When I was a kid, I read a lot of science-fiction and fantasy, because that’s what my stepfather had on his bookshelves, and rather than incuring library late fees because I perpetually didn’t turn books back in on time, I perused his shelves for new reading material. Looking back, I realize that this was such a good thing, because I found the adult science-fiction/fantasy genre challenging to my 13-year-old mind. Those books demanded I think about more than the trivial and often minute happenings of a child’s book like Sweet Valley High. (And by no means am I claiming that YA is a trivial genre; it isn’t, which is proven with wonderful literature enjoyed by many adults. But when I was 13, the messages and deeper meanings of those YA stories were lost on me.) SFF required I pay attention and give it my all, and I did. The first science-fiction/fantasy book I ever read was Being A Green Mother by Piers Anthony. It was the fifth book in the Incarnations of Immortality series and I was hooked by the beautiful woman on the cover who portrayed an air of mystery and sexiness. I went on to devour that entire series, so many times over that my stepdad’s copies began to get curling pages and broken spines (ahhhh, the life of a mass-market paperback…). He eventually bought me my own set, brand-spanking-new, for Christmas. Because I loved that series so much, I also read The Blue Adept series by the same author. In some respects, I loved that series even more, because it was so fantastical that I just got lost in the worlds (yep, worlds as in plural!). So imagine my excitement when I received an email with a list of audios I could review and the Blue Adept series was on it! I asked for all three books, and was happily obliged. After receiving them, I immediately began listening. And not enjoying it. 🙁 Traber Burns is an excellent narrator with a wonderfully deep and rich voice, so he wasn’t at fault for my lack of enthusiasm. But what was? I struggled for weeks trying to figure out why I wasn’t liking one of my favorite series as a kid. As I listened to it further, it occurred to me: Piers Anthony wrote incredibly sexist novels. In the 90s, I wasn’t very aware of sexism. I came from a moderately traditional home, where, for the most part, my mom stayed home and ran her own home business and my stepdad worked. Back then, sexism to me was some a thing people may have talked about (and not really, because I grew up in a Southern community where many moms stayed home to maintain their households), but it wasn’t something that I thought about all that much, because I didn’t need to. As such, my enjoyment of all kinds of books was prety vast and there wasn’t anything that actually made me take pause of its material. Listening to the obvious gender stereotyping Anthony used in his story, right down to the description of naked women of such fine features that they are obviously the only kind of women that men like to look that or are attracted to, I became…well, kind of sad, actually. I didn’t want to keep listening to it, because while I wasn’t offended, it kind of miffed me to think that he put all women in that box. So I DNF’d a book I enjoyed so much in my youth. A book I was really looking forward to reliving once again. So one of my favorite titles disappointed me more than I can even articulate. There is a kind of sadness in that. Like the magic is gone from it. I don’t really blame Anthony. He wrote for his demographic in a time when readers were much more tolerant to such obvious tropes as his. He is a product of his generation, but his books – or at the very least, this particular series – is no longer relevant to me. Have any of you ever experienced this? If so, let me know in the comments, because I’d like to hear your thoughts.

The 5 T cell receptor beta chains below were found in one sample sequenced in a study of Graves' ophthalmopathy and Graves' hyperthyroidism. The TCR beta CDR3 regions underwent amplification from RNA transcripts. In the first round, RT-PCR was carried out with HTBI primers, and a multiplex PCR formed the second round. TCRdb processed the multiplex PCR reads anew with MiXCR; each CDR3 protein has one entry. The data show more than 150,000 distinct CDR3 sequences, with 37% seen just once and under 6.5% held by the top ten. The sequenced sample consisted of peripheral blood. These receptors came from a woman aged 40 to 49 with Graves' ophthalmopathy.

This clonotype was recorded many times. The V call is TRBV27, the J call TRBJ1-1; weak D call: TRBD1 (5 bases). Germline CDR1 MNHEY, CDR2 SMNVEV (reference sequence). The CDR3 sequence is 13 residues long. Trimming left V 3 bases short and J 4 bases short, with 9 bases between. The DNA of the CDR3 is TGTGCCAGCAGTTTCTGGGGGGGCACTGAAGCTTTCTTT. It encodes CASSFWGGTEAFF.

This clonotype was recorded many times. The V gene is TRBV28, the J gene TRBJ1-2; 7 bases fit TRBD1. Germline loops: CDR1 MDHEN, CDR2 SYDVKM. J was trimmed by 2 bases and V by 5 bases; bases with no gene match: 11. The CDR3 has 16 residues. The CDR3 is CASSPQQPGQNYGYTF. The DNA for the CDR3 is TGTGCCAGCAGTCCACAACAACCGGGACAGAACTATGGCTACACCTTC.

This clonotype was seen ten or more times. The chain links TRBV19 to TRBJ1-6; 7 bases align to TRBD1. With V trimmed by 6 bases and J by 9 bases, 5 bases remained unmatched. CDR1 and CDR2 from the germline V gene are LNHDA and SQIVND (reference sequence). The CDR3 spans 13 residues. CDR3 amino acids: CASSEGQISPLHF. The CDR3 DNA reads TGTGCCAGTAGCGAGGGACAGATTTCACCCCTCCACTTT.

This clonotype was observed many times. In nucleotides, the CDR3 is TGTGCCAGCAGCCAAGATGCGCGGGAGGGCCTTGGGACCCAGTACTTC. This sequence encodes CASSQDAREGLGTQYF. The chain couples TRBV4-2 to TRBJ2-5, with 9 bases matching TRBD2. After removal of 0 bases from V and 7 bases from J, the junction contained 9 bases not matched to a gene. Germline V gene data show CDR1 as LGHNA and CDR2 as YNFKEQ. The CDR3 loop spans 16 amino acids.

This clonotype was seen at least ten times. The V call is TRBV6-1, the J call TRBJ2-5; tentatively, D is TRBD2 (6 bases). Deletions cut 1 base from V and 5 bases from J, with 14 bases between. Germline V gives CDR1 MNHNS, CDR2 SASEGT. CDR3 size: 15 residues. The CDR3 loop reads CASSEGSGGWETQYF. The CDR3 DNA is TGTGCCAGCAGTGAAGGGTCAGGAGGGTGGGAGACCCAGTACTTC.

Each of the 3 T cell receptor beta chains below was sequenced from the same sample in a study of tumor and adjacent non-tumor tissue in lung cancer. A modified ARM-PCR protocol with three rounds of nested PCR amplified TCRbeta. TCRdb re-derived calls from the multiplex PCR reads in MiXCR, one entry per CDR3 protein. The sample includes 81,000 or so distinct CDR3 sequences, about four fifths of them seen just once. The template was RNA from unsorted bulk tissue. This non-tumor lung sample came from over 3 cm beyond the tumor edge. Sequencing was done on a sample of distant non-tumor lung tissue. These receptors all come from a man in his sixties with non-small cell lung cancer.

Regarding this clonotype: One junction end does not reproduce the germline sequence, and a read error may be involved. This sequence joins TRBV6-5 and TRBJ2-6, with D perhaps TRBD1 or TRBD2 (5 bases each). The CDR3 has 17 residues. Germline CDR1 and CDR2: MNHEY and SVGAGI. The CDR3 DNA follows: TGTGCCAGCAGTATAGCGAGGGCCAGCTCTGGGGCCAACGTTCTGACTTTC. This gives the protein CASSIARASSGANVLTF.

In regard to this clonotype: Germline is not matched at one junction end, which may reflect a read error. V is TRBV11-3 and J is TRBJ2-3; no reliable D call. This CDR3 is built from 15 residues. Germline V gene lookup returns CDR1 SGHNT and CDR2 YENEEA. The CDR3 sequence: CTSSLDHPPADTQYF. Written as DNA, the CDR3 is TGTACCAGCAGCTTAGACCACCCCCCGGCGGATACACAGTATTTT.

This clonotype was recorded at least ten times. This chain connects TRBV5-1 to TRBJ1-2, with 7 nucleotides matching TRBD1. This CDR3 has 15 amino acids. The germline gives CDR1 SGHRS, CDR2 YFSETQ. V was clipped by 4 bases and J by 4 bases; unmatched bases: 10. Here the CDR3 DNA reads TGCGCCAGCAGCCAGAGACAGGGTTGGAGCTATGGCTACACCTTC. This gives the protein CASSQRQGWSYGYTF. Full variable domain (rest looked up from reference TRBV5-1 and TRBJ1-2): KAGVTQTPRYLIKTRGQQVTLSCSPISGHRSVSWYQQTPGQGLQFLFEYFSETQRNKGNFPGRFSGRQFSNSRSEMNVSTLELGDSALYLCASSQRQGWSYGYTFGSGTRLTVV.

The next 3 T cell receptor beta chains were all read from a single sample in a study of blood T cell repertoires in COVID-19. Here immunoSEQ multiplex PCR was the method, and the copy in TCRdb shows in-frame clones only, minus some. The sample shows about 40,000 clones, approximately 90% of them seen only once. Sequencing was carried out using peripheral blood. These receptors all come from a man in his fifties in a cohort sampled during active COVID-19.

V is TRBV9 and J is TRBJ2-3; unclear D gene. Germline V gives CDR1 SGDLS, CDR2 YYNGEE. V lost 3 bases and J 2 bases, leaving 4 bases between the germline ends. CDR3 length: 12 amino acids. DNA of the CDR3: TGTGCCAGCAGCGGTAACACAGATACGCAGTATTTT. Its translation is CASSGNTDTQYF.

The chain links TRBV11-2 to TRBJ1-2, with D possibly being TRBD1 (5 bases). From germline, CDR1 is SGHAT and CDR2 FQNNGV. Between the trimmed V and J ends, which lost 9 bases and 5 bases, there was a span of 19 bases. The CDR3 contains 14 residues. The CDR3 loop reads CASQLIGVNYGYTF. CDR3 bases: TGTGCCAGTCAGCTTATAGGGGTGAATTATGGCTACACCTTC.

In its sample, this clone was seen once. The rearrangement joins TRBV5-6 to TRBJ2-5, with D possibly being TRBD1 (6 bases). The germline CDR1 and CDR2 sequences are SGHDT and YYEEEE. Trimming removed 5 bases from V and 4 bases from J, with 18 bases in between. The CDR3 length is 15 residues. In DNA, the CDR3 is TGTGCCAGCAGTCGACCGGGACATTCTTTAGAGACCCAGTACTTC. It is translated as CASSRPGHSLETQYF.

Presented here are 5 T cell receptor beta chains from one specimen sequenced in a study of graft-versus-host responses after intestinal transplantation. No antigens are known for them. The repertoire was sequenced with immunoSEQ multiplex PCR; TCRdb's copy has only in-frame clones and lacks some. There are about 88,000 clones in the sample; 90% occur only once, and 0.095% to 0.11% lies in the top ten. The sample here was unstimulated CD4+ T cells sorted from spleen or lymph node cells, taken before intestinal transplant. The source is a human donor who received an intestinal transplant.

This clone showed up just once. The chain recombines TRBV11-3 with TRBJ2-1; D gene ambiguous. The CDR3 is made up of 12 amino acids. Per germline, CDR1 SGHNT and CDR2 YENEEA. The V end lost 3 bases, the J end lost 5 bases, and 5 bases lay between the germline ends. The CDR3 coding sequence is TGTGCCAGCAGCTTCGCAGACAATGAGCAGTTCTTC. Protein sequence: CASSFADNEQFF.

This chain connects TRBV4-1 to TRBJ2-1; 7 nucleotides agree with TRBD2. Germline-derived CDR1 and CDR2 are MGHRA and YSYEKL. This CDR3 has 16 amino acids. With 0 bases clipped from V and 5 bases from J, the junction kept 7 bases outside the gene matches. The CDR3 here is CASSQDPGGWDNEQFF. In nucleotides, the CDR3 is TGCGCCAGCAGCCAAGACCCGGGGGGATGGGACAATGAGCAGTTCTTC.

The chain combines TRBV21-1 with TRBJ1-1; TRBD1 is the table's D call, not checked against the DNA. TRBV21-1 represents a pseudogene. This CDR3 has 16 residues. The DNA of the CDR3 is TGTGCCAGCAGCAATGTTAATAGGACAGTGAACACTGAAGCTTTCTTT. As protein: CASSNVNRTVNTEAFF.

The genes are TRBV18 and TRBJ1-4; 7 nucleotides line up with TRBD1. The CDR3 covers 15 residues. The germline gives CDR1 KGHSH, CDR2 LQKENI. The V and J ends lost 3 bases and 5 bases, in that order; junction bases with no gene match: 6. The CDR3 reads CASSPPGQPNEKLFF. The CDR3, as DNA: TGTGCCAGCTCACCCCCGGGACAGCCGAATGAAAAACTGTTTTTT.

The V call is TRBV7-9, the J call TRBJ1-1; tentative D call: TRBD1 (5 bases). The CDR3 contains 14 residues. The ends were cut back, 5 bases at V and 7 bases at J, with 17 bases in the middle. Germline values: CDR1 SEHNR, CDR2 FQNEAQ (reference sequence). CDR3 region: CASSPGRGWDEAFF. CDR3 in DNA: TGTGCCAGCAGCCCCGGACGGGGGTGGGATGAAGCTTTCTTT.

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Jennifer is a bona fide book nerd. She thinks "bookworm" sounds gross and secretly gains pleasure at the pained looks her husband often shoots at her personal library. She collects books like the Duggar family collects kids, and began waiting for her Hogwarts letter at the tender age of 33.